Hello, phans, no, it's not Thursday already. This is a special entry of the Phile dedicated to Iron Man. It's May Movie Month, so every week through May there ill be an extra entry dedicated to a movie. Remember I did that last year? Okay, let's get started.
The secret behind Black Sabbath's "tribute" song, the buzz on a sequel already And why Robert Downey Jr. is the perfect bad boy to take on Tony Stark …
1. His birthdate
Iron Man made his debut in bulky iron-colored armor in Issue #39 of Tales of Suspense, published in 1963 (although some sources, like Toonopedia, pin Iron Man's birthday to late 1962, because that's when the March 1963 issue actually went on sale).
2. Various shades of iron
The bucket of bolts took on a solid gold hue in the very next issue. But it would take until the end of 1963 before the character, created by Marvel Comics marvel Stan Lee, became the yellow-and-red can of tin we know today.
3. Stark's M.O.
Underneath the armor, Iron Man is Anthony Edward Stark. His friends call him Tony. He's the Long Island-born playboy of Stark Enterprises, the high-tech weapons company he inherited after his parents, in classic superhero fashion, were killed.
4. Stan Lee mugs again
In the movie, Stan Lee cameos as a girl-magnet man who's mistaken for Hugh Hefner, the Playboy playboy reputedly was a model for Stark. A busy bit player, especially when it comes to Marvel movies, Lee has appeared in the last two Spider-Mans, the first and third X-Men, the first Fantastic Four, the Ang Lee Hulk and the Ben Affleck Daredevil.
5. Penline origins
Jack Kirby, whose pen line was responsible for helping bring to life the likes of the Fantastic Four, the Hulk and the X-Men, is also credited as one of Iron Man's founding fathers, along with scripter Larry Lieber and fellow artist Don Heck.
6. Movie vs. comic
The new movie pretty much follows the old comic-book origin: Tony Stark is wounded and captured in a war zone and is forced to put his genius techie mind to work for the bad guys. Little do the bad guys know, however, that what Tony Stark is really building is a suit of armor that'll bust him out of his prison and, eventually, save the world.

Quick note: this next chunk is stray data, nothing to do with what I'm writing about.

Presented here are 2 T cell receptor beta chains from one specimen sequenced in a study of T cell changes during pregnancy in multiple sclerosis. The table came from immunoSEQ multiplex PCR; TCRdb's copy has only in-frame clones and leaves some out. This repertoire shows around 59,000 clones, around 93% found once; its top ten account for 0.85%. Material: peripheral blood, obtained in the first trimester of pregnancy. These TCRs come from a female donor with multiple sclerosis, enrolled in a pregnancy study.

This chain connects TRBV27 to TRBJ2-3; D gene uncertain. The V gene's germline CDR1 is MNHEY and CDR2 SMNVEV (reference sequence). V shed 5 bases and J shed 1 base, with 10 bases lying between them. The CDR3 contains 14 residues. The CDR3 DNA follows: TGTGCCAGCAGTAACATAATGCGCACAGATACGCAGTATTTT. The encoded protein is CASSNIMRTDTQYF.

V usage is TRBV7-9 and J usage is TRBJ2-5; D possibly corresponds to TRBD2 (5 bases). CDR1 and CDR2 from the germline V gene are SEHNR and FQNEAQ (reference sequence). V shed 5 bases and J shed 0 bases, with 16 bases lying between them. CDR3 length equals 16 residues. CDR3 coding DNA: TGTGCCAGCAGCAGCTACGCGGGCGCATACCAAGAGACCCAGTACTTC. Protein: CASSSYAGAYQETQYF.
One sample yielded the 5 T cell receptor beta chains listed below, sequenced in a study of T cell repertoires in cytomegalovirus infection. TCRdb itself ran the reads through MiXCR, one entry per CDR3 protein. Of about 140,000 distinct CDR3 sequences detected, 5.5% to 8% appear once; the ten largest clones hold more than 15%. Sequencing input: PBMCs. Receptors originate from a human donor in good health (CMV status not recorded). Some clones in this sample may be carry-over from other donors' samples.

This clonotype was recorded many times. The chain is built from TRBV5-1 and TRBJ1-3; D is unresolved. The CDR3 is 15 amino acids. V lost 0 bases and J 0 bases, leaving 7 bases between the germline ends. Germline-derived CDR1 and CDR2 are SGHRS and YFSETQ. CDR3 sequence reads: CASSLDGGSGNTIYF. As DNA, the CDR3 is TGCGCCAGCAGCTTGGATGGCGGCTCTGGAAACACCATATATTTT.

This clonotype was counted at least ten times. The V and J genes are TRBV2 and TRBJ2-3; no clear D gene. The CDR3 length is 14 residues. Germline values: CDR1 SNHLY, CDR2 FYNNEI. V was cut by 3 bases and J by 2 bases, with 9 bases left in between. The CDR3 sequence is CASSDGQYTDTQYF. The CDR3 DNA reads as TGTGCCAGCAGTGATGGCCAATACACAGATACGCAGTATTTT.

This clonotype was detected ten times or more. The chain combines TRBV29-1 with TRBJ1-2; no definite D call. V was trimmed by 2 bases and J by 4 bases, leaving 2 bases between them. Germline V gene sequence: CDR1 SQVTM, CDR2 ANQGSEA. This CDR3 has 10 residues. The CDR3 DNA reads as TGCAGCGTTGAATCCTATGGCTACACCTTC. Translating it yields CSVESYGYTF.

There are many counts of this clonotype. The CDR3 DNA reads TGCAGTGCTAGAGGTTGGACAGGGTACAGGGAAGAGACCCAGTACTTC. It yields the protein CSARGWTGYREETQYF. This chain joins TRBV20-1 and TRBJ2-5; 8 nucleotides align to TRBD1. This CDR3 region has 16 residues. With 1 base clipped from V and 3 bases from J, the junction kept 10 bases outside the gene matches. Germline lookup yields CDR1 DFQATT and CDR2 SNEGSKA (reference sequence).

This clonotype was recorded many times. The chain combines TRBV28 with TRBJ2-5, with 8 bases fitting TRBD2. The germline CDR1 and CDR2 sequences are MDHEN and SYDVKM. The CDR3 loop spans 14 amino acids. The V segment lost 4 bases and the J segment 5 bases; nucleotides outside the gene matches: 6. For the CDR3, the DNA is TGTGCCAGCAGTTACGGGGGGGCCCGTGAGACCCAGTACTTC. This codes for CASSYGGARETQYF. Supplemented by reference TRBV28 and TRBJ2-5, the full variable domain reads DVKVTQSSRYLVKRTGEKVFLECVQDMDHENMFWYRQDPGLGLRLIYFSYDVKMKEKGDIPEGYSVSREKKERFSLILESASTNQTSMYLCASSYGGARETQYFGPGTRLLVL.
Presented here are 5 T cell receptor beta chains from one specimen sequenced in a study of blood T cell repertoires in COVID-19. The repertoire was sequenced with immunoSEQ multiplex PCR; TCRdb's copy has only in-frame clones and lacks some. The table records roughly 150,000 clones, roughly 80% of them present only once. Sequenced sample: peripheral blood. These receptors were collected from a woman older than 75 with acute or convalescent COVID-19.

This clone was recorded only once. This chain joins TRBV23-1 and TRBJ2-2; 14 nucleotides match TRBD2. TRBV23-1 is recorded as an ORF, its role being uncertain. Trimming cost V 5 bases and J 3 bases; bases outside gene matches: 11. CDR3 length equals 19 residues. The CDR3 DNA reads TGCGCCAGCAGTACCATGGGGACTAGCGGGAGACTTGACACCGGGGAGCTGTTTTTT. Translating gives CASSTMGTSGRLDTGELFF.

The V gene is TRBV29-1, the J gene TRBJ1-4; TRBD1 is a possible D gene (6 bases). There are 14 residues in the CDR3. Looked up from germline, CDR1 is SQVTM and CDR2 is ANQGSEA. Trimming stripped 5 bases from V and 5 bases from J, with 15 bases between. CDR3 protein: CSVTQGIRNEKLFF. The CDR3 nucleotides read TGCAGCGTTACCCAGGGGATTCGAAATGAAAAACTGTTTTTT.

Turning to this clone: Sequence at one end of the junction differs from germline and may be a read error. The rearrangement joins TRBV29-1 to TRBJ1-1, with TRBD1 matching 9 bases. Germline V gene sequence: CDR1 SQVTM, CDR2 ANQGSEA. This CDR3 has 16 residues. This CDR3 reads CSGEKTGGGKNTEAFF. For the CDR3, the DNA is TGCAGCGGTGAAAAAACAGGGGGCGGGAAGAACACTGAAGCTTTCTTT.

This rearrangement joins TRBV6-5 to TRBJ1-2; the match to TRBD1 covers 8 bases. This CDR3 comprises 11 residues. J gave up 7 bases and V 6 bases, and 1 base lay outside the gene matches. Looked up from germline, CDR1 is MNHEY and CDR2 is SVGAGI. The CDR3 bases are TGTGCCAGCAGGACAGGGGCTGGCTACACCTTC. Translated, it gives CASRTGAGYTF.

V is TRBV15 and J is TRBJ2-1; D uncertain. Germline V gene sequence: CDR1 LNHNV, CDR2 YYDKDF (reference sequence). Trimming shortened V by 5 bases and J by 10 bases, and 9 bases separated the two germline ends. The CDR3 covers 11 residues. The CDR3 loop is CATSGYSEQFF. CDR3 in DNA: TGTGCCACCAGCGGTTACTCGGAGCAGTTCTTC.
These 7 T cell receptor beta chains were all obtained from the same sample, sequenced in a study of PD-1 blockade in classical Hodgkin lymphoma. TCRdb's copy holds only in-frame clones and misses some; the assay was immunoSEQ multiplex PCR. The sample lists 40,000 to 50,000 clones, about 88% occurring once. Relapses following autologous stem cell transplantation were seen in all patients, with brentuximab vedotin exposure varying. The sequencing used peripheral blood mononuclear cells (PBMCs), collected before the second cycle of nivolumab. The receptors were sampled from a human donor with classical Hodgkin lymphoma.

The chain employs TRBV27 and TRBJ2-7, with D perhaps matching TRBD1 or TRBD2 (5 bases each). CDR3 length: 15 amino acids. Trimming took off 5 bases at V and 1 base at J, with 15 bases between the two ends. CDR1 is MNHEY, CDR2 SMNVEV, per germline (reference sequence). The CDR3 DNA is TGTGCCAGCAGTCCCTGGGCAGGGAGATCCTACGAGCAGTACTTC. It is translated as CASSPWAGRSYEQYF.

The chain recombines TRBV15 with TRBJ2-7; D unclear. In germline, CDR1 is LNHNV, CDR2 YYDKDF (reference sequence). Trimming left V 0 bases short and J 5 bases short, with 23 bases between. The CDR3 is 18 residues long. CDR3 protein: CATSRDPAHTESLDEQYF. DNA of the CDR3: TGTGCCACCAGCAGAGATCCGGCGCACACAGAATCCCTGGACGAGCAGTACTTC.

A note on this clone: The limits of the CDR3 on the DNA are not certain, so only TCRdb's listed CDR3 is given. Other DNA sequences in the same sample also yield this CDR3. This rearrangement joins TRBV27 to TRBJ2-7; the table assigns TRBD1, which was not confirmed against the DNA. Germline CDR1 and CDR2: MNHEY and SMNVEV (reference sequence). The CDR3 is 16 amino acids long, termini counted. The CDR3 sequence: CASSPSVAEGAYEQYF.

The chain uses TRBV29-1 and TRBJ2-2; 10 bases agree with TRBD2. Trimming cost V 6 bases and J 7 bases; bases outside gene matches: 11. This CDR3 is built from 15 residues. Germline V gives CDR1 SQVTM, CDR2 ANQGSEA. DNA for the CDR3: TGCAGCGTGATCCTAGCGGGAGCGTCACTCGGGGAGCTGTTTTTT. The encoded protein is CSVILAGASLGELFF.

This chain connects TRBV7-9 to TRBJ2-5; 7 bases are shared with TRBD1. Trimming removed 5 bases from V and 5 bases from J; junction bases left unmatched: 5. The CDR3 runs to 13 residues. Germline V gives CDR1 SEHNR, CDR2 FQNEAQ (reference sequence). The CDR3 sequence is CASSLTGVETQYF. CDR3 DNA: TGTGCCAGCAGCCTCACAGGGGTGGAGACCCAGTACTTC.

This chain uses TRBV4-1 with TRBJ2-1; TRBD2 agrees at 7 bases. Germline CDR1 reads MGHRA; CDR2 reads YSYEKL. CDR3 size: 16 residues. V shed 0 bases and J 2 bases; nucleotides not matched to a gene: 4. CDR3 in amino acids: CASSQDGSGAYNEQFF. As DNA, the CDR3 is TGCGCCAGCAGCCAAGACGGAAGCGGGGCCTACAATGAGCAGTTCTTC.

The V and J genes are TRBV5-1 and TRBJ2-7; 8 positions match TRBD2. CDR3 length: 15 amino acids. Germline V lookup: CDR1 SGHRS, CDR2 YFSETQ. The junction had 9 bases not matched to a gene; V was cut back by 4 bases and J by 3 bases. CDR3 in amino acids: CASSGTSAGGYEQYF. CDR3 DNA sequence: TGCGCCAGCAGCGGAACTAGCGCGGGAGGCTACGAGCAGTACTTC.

7. Iron Man's wardrobe changes
Being a tinkerer, the movie's Tony will go through three different stages of armor, in the same fashion that the comic book Iron Man changed up his look.
8. The Middle East is the new Vietnam
In the movie, the war zone is set in the Middle East. In the comics, it was Vietnam. Interestingly, in the early 1960s, when Iron Man's first issue debuted, Vietnam was not yet Vietnam, the World-Famous Quagmire — it was just a good place to battle Communist baddies.
9. Summer movies rock this year!
The summer of 2008 is arguably the biggest summer ever for superhero movies: In addition to Iron Man, there's also The Incredible Hulk and the latest Batman caper, The Dark Knight. And that doesn't even count the comics-spawned Hellboy II: The Golden Army and Hancock.
10. Paying his dues with the Avengers
Iron Man has had a weird kind of popularity. He was popular enough to warrant membership, circa 1963, in Marvel's superhero club known as the Avengers. He was popular enough to get his own cartoon series in 1966 (with a groovy theme song, to boot). But he wasn't popular enough to warrant his own title, The Invincible Iron Man, until 1968.
11. Tony Stark's voice
The voice of Tony Stark/Iron Man in the 1960s TV series was supplied by none other than Animal House's Dean Wormer, actor John Vernon.
12. Downey's day to shine
Robert Downey Jr. is the first actor to play a live-action Tony Stark/Iron Man.
13. Iron Man cameos in other movies
Iron Man is Downey's first stint in a superhero movie, but it won't be his last. He'll also appear, briefly, as Tony Stark in The Incredible Hulk. He shares a scene with that movie's William Hurt.
14. The perfect bad boy for Tony Stark
Downey, with his record of arrests and jail time, may not scream superhero, but he does scream Tony Stark. Tony, like the best Marvel heroes, is an imperfect man: He's an alcoholic; he's got a bum ticker (from his little war-zone escapade); and he can't settle down, which, from Tony's perspective, actually, might not really be a problem.
15. Stark character sent to rehab …
Tony Stark will not be an alcoholic in the movie. In the comics, the character didn't descend into the "Demon in the Bottle" storyline until the 1980s; the movie is going to stick with the original vision of the character.
16. … Downey went, too
Downey gave up one of his last bad habits to play Iron Man, he quit smoking during the shoot.
17. You've come a long way, baby
Director Jon Favreau is still best known for Swingers (he starred in it and wrote the script), but he's also helmed the hit Elf and trained for the Ultimate Fighting Championship on "Friends".
18. Favreau's posse
Executive producer Peter Billingsley is a longtime Favreau cohort, he produced Zathura for him, but he'll always be best known as Red Ryder-coveting Ralphie from A Christmas Story.
19. Why Iron Man took so long to make
Like most movies, Iron Man kicked around Hollywood for a long time before actually becoming a movie. In the early 2000s, Tom Cruise, Nicolas Cage and even Leonardo DiCaprio were floated as possible stars.